Most studies to test and validate the inversion algorithm scheme for multiwavelength lidar data have been restricted to the combination of the elastic and Raman scattering measurements from ground-based systems that were carefully designed to emit and receive signals in the same optical path. For this work I propose a new combination of lidar measurements, comprising airborne HSRL (High Spectral Resolution Lidar at 532 nm + 1064 nm elastic channel - nadir viewing) and ground-based elastic and Raman measurements (at 355 nm - zenith viewing). In this new geometry, HSRL measurements within 5 km of the ground-based systems are regarded as collocated measurements. By combining different lidar retrieval techniques to obtain the optical dataset at multiple wavelengths necessary to retrieve the aerosol microphysical properties, and by adding a horizontally averaged component from the geometry of the problem, I will be exploring the feasibility of utilizing this new methodology for test and validation of the retrieval algorithms in the framework of future field campaigns employing synergistic airborne and ground-based lidar measurements, and also for a future spaceborne multiwavelength lidar mission.

April 24, 2012

PhD Proposal Defense - Liwang Ye

Date: Tuesday, April 24, 2012
Time: 10:00 am
Location: PHYS 401

TITLE:
Surface reactions during the atomic layer deposition of high‑κ dielectrics on GaAs surfaces

ABSTRACT:
Atomic layer deposition (ALD) of high dielectric constant (high‑κ) gate dielectrics on III-V semiconductors has been a subject of great interest and has shown promising applications in metal-oxide-semiconductor field effect transistors (MOSFET). However, the mechanism for the deposition of high‑κ gate dielectrics on III-V semiconductors is still not clear. The purpose of the proposed research is to study the surface reactions of a series of metal organic precursors and H2O on GaAs surfaces during ALD. The adsorption and reaction of HfO2 precursors, including tetrakis(dimethylamino)hafnium [Hf(N(CH3)2)4] (TDMAH), tetrakis(diethylamino)hafnium [Hf(N(C2H5)2)4] (TDEAH) and tetrakis(ethylmethylamino)hafnium [Hf(N(CH3C2H5)4] (TEMAH), TiO2 precursor tetrakis(dimethylamino)titanium [Ti(N(CH3)2)4] (TDMAT) and Ta2O5 precursor pentakis(dimethylamino)tantalum [Ta(N(CH3)2)5] (PDMAT) and H2O on GaAs (100) surfaces will be investigated by in-situ attenuated total reflectance Fourier transform infrared spectroscopy (ATR-FTIR). This research will improve our understanding of the surface reaction mechanisms during the ALD of high‑κ gate dielectrics on III-V semiconductors.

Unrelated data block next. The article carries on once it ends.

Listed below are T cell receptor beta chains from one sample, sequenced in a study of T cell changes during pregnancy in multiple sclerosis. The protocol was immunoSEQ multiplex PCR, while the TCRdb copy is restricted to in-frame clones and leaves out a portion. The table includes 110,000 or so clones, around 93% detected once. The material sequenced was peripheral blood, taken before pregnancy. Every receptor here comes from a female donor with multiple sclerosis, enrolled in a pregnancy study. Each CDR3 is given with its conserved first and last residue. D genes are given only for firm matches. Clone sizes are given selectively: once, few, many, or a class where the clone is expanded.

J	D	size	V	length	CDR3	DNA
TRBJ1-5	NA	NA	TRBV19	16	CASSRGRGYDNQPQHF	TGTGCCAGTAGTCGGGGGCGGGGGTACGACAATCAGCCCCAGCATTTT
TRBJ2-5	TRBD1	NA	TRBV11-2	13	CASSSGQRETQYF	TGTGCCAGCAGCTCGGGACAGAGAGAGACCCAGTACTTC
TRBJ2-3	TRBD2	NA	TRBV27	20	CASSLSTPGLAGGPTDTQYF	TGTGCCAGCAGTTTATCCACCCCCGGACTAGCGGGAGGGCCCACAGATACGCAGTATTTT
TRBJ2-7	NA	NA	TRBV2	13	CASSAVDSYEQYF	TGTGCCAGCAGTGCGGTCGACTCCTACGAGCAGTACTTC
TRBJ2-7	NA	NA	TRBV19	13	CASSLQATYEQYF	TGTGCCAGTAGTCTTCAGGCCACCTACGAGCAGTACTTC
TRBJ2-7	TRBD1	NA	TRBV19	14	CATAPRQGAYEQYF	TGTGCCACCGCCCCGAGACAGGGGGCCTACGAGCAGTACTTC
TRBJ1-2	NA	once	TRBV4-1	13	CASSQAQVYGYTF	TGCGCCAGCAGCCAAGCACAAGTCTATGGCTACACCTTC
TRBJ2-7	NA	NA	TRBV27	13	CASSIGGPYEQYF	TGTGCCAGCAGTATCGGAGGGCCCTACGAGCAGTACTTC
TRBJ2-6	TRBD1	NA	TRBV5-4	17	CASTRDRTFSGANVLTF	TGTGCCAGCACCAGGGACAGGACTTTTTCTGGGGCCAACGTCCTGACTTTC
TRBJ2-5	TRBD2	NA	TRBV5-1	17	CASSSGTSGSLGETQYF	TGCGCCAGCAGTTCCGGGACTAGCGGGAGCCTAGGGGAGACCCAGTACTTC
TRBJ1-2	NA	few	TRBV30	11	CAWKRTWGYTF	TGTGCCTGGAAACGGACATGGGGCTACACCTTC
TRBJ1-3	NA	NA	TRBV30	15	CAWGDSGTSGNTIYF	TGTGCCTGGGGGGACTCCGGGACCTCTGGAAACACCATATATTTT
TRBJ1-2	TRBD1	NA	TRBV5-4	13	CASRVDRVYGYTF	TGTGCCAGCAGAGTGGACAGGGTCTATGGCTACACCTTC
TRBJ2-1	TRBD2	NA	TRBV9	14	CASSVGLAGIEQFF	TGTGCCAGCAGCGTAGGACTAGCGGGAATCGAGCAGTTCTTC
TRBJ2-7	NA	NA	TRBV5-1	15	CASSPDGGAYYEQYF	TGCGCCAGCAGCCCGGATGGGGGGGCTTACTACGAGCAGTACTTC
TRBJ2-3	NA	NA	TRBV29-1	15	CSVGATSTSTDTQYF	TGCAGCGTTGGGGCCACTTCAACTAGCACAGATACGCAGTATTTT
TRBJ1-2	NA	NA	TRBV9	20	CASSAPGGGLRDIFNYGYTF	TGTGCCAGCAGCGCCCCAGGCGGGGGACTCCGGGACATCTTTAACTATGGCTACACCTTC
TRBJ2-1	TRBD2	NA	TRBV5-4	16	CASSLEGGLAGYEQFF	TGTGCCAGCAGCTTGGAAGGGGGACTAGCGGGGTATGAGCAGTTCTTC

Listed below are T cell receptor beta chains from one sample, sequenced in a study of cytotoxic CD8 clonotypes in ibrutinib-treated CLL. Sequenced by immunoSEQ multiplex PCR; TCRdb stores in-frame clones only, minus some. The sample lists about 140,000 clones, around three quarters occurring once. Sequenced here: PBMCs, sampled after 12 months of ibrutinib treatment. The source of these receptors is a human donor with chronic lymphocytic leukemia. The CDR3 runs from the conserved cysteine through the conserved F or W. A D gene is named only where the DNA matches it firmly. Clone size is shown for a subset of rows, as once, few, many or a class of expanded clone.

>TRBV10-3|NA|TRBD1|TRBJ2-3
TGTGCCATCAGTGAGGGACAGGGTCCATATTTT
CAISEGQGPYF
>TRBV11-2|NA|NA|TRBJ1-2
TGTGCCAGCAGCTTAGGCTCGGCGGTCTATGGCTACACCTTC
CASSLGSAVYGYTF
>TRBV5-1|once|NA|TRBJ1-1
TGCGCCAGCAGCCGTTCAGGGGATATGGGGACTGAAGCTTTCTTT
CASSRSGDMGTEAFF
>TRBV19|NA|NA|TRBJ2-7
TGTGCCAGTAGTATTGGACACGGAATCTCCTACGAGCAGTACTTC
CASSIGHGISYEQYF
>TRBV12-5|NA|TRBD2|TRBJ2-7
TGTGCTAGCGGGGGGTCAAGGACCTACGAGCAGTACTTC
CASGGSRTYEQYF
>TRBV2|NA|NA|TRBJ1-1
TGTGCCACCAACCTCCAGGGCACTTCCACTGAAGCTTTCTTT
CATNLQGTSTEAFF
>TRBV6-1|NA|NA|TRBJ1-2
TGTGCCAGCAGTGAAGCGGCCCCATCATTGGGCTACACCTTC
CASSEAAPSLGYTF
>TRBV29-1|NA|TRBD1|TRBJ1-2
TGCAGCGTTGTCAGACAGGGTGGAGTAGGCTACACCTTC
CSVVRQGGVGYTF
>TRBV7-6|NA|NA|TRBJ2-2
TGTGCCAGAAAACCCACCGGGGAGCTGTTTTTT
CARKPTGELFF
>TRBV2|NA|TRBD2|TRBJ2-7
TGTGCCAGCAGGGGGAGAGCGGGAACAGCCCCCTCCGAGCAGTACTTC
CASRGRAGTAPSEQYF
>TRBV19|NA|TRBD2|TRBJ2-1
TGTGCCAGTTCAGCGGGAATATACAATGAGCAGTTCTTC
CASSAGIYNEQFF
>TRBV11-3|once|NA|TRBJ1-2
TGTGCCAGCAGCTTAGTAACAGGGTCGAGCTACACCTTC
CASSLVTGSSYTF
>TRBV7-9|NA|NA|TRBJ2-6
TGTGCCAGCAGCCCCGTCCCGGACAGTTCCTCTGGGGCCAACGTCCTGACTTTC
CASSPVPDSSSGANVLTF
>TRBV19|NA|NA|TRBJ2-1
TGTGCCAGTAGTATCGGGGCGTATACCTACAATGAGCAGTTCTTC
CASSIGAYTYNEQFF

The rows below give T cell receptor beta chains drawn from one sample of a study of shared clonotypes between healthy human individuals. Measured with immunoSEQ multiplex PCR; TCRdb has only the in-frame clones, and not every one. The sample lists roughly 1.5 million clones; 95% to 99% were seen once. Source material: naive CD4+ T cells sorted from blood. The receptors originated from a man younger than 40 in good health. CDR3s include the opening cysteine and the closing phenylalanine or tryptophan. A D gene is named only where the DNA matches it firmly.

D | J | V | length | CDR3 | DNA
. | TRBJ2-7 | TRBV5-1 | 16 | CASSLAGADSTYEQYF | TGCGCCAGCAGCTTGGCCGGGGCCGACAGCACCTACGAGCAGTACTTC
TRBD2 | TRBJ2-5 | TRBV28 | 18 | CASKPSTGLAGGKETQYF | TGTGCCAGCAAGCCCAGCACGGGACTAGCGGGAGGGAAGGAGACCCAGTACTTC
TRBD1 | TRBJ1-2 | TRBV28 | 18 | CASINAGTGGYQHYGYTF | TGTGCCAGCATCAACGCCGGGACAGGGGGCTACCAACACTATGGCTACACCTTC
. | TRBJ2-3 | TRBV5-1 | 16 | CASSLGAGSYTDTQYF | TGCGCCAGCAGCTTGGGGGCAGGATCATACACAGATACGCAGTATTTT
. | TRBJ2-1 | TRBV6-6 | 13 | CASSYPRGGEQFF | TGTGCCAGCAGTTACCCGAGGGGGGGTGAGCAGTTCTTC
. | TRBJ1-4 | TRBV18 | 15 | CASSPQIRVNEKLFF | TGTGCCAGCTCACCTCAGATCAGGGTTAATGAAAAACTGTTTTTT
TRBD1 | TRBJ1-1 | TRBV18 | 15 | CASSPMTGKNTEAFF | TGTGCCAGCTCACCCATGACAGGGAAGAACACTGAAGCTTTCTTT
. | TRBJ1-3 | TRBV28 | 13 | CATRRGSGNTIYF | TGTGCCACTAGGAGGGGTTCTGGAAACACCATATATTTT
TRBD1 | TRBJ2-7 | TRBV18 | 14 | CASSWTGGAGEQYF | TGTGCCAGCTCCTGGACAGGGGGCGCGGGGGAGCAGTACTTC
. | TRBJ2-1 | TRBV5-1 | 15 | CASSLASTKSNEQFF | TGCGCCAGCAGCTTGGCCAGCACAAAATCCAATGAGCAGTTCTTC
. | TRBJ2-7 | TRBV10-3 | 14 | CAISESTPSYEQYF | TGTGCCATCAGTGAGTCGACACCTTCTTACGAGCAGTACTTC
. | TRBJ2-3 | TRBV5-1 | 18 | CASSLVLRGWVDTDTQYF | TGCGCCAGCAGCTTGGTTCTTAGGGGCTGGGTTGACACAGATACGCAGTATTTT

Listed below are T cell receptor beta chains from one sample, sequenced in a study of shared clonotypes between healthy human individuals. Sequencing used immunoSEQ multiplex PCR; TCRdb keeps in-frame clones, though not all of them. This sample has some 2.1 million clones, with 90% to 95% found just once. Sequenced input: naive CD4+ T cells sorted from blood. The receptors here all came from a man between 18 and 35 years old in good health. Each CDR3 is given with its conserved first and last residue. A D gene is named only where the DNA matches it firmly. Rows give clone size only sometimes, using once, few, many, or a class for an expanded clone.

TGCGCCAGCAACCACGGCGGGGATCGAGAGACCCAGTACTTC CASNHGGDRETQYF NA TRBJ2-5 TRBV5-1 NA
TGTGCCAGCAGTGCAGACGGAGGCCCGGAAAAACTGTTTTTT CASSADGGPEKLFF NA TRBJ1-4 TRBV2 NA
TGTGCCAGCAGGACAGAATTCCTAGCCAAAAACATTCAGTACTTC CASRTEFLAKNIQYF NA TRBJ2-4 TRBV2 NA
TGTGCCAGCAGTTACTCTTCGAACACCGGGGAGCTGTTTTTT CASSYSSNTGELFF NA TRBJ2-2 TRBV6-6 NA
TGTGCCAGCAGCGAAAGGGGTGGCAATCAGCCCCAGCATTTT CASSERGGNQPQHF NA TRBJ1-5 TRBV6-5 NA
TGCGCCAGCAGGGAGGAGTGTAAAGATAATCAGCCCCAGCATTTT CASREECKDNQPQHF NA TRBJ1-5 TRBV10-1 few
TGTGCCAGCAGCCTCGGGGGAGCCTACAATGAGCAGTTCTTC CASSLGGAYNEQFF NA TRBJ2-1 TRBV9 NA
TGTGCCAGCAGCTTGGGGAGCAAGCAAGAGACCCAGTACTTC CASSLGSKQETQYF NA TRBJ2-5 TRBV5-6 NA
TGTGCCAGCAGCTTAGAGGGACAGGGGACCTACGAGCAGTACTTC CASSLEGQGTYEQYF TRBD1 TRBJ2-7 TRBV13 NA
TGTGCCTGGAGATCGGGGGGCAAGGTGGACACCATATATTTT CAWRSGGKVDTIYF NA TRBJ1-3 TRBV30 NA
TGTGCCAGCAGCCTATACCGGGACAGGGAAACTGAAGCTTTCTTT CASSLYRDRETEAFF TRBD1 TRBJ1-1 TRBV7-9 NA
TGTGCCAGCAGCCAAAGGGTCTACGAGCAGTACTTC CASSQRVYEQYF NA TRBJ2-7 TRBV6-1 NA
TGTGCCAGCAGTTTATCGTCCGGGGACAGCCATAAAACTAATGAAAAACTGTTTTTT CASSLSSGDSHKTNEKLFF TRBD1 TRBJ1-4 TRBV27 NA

April 25, 2012

PhD Proposal Defense - Joel Coley

Date: Wednesday, April 25, 2012
Time: 11:00 am
Location: PHYS 401

TITLE:
Probing the Structure and Morphology of X-ray and Gamma Ray Binaries

ABSTRACT:
High Energy Binary Systems, consisting of a stellar remnant and a companion object, are best characterized by the mass of the companion star and the energy band of the emission (X-ray or gamma ray). The mass transfer mechanism present in High Energy Binary Systems is dependent on the companion’s mass (high mass or low mass in relation to the compact object) and the orbital separation between the two objects. Temporal and spectral data indicate that High Energy Binary Systems show various absorption and emission features that require further research to probe into the mass transfer mechanism, observed luminosity outbursts and other physical properties of the system. I plan to develop a case study of these systems using a detailed temporal and spectral analysis of the poorly understood 4U 1210-64 in addition to archived data on other elusive sources. These data have been and will be collected using the Suzaku and Fermi Space Telescopes. The objective of our research is to understand the mass transfer mechanism present in these systems, characterize the physical properties of the X-ray and gamma ray emission and to further understand the relationship between the orbital period and spin period of these objects (Corbet’s diagram).